Judy Brown used to say her little brother was “crazy as a bat.” Nobody in her community or even in her family understood the boy who terrorized baby sitters and flapped his hands in the air. Even Brown wished he would go away. If Hashem performs miracles, she wondered, why couldn’t He “cure” her brother?
In her new memoir, “This Is Not a Love Story,” Brown tells a story of growing up in Hasidic Brooklyn with a brother she struggled to love and accept. This memoir isn’t her first foray into recalling childhood memories. Brown has written various articles for the Forward, and under the penname Eishes Chayil she wrote the controversial novel “Hush.”
In “This Is Not a Love Story,” Brown narrates her story, channeling her childhood voice to depict her struggle with questions of love and faith, difference and conformity. “I made my second deal with Heaven. But this one, I explained, was really important. More important than the earrings, more important than the new dress, more important than any plague or drought. It was my crazy brother,” Brown writes in the memoir. “I sealed the deal with God. I would fast for forty days and also forty nights, and then, on the dawn of the forty-first, He’d make my crazy brother normal.”
Brown’s fast didn’t last more than half a day, and her brother never became “normal.” Instead, only after countless visits to doctors and psychologists around New York was Brown’s 7-year-old little brother finally diagnosed with autism by a doctor in Israel. He stayed in Jerusalem to attend a school for special needs children. But Brown, now 35, suspects that if they were growing up today, her brother would never have needed to leave Brooklyn.
In a shin-length denim skirt and a plaid collared shirt, Brown sits at her kitchen table at home in the Marine Park section of Brooklyn, not far from Flatbush, where she grew up. A white mezuza hangs by her front door. The mother of three and full-time author is taking time out from writing and cooking dinner — “boring chicken and rice” —to discuss her memoir and her relationship with her brother.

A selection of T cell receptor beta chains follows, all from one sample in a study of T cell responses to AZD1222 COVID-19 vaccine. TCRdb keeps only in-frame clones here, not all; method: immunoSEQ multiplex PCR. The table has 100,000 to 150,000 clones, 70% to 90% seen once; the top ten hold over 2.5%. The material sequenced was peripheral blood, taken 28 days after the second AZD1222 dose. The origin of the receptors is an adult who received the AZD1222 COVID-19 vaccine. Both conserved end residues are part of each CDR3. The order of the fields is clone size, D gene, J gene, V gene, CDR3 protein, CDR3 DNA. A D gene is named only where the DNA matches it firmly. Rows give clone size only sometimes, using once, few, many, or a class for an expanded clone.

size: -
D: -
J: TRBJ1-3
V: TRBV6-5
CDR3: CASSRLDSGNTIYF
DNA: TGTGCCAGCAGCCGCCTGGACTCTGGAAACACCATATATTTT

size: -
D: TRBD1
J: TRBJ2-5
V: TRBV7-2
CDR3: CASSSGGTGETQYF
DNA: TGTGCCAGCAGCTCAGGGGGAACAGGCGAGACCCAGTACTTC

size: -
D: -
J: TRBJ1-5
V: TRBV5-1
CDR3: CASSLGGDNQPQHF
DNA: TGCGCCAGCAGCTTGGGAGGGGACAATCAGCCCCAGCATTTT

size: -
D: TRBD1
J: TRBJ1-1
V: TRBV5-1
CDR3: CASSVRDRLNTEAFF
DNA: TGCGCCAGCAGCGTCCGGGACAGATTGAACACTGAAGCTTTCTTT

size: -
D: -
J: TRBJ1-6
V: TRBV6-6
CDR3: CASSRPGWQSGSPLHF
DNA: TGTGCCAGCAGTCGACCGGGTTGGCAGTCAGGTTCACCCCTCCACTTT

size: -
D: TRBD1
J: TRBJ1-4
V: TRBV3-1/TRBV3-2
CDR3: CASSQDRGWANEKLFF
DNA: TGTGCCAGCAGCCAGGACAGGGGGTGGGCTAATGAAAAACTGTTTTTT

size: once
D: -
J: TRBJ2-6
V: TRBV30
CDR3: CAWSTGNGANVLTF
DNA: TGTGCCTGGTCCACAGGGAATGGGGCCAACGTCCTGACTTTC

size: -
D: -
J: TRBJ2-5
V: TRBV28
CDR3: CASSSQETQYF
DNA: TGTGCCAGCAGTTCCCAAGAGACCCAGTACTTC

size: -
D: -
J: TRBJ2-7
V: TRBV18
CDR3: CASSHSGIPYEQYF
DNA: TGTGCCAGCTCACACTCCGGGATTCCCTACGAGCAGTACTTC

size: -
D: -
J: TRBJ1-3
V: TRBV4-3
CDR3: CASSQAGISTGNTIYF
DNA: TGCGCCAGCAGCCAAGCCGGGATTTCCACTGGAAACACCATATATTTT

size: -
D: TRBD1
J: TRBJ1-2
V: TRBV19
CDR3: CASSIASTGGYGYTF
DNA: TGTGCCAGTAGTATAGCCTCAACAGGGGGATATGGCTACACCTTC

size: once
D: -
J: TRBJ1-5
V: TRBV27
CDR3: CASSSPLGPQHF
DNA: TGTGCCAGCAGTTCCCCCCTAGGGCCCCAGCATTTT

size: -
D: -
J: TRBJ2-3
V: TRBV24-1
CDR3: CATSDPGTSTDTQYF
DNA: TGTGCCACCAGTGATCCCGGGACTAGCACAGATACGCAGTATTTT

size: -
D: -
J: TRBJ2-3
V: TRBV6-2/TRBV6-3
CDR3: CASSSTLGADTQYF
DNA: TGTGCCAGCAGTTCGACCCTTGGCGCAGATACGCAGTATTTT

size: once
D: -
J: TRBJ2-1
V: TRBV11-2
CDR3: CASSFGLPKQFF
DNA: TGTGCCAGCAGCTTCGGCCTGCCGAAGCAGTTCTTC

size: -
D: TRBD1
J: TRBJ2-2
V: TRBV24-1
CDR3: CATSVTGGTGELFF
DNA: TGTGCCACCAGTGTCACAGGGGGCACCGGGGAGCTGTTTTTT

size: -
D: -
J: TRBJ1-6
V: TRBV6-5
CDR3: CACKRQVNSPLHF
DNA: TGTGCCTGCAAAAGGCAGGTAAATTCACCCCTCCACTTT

“He was a force of chaos in our lives,” said Brown, who is only a year older than her brother. So when her parents sent him away to Israel, she was initially relieved. “What it means to have a sibling like that is that life is totally different from all your friends’ lives,” she said.
Brown says that when she was in third grade she believed her brother represented a curse on the family and that her marriage prospects would be affected because of him. In her memoir she confronts rumors in the Hasidic community that her parents fell in love like goyim in a fairy tale and were married without a proper shidduch, an arranged marriage. Their “crazy” son, whom nobody could “fix” or figure out, was a direct consequence of that, Brown had thought.
Using the perspective of herself as an 8-year-old, Brown is able to distill a much bigger story. Yet, through that perspective, Brown is also able to portray the extent to which she internalized the judgment she felt from her classmates. She recalls her brother as only one of a few children with learning disabilities. At the time, people in the Hasidic community sent away their special needs children, she says. Brown’s brother made her family stand out, which she found “isolating,” and made growing up more difficult in their close-knit modern shtetl on the Boro Park-Flatbush border. “If you have an issue, it’s black and white there,” Brown said. “If you’re in the gray, it’s over.” The family sometimes saw a therapist to help them cope.
“[The problem] wasn’t Hasidism, it was autism,” said Brown, who now identifies as Modern Orthodox. “There was a lot of ignorance then, not just in the Hasidic world.” She discovered that the same exact conflicts she experienced with her brother played out in secular homes — those she read about in mainstream books on autism disorder in the years following her brother’s diagnosis. “I don’t know if things would have been easier if we were not Hasidic,” she said. “Secular people had the same thing: Love was their faith. When it comes to special children, it’s complicated.”